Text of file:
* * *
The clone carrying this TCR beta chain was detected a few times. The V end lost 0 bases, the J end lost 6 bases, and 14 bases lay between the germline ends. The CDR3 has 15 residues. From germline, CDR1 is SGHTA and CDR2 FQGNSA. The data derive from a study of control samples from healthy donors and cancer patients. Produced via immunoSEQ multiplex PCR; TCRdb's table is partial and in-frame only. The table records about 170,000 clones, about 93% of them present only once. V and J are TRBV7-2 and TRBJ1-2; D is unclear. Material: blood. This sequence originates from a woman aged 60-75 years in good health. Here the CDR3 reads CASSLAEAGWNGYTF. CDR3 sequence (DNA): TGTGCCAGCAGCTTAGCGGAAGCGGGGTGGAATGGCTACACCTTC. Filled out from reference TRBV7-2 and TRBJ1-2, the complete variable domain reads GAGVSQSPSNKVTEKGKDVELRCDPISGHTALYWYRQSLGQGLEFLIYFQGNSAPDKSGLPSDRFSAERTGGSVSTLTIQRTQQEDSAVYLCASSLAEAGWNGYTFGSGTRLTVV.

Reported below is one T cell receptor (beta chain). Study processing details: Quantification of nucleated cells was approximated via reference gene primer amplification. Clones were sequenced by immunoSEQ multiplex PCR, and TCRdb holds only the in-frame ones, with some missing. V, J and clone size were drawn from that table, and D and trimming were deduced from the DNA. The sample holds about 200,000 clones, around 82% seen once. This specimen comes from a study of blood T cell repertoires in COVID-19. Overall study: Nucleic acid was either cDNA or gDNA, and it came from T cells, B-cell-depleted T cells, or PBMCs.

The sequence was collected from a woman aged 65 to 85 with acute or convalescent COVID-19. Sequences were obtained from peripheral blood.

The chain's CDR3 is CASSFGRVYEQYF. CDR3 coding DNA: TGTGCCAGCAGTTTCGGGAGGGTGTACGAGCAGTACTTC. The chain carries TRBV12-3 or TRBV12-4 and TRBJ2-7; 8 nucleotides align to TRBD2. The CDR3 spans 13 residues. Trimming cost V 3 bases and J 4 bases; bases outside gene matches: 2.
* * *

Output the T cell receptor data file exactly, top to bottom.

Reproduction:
The clone carrying this TCR beta chain was detected a few times. The V end lost 0 bases, the J end lost 6 bases, and 14 bases lay between the germline ends. The CDR3 has 15 residues. From germline, CDR1 is SGHTA and CDR2 FQGNSA. The data derive from a study of control samples from healthy donors and cancer patients. Produced via immunoSEQ multiplex PCR; TCRdb's table is partial and in-frame only. The table records about 170,000 clones, about 93% of them present only once. V and J are TRBV7-2 and TRBJ1-2; D is unclear. Material: blood. This sequence originates from a woman aged 60-75 years in good health. Here the CDR3 reads CASSLAEAGWNGYTF. CDR3 sequence (DNA): TGTGCCAGCAGCTTAGCGGAAGCGGGGTGGAATGGCTACACCTTC. Filled out from reference TRBV7-2 and TRBJ1-2, the complete variable domain reads GAGVSQSPSNKVTEKGKDVELRCDPISGHTALYWYRQSLGQGLEFLIYFQGNSAPDKSGLPSDRFSAERTGGSVSTLTIQRTQQEDSAVYLCASSLAEAGWNGYTFGSGTRLTVV.

Reported below is one T cell receptor (beta chain). Study processing details: Quantification of nucleated cells was approximated via reference gene primer amplification. Clones were sequenced by immunoSEQ multiplex PCR, and TCRdb holds only the in-frame ones, with some missing. V, J and clone size were drawn from that table, and D and trimming were deduced from the DNA. The sample holds about 200,000 clones, around 82% seen once. This specimen comes from a study of blood T cell repertoires in COVID-19. Overall study: Nucleic acid was either cDNA or gDNA, and it came from T cells, B-cell-depleted T cells, or PBMCs.

The sequence was collected from a woman aged 65 to 85 with acute or convalescent COVID-19. Sequences were obtained from peripheral blood.

The chain's CDR3 is CASSFGRVYEQYF. CDR3 coding DNA: TGTGCCAGCAGTTTCGGGAGGGTGTACGAGCAGTACTTC. The chain carries TRBV12-3 or TRBV12-4 and TRBJ2-7; 8 nucleotides align to TRBD2. The CDR3 spans 13 residues. Trimming cost V 3 bases and J 4 bases; bases outside gene matches: 2.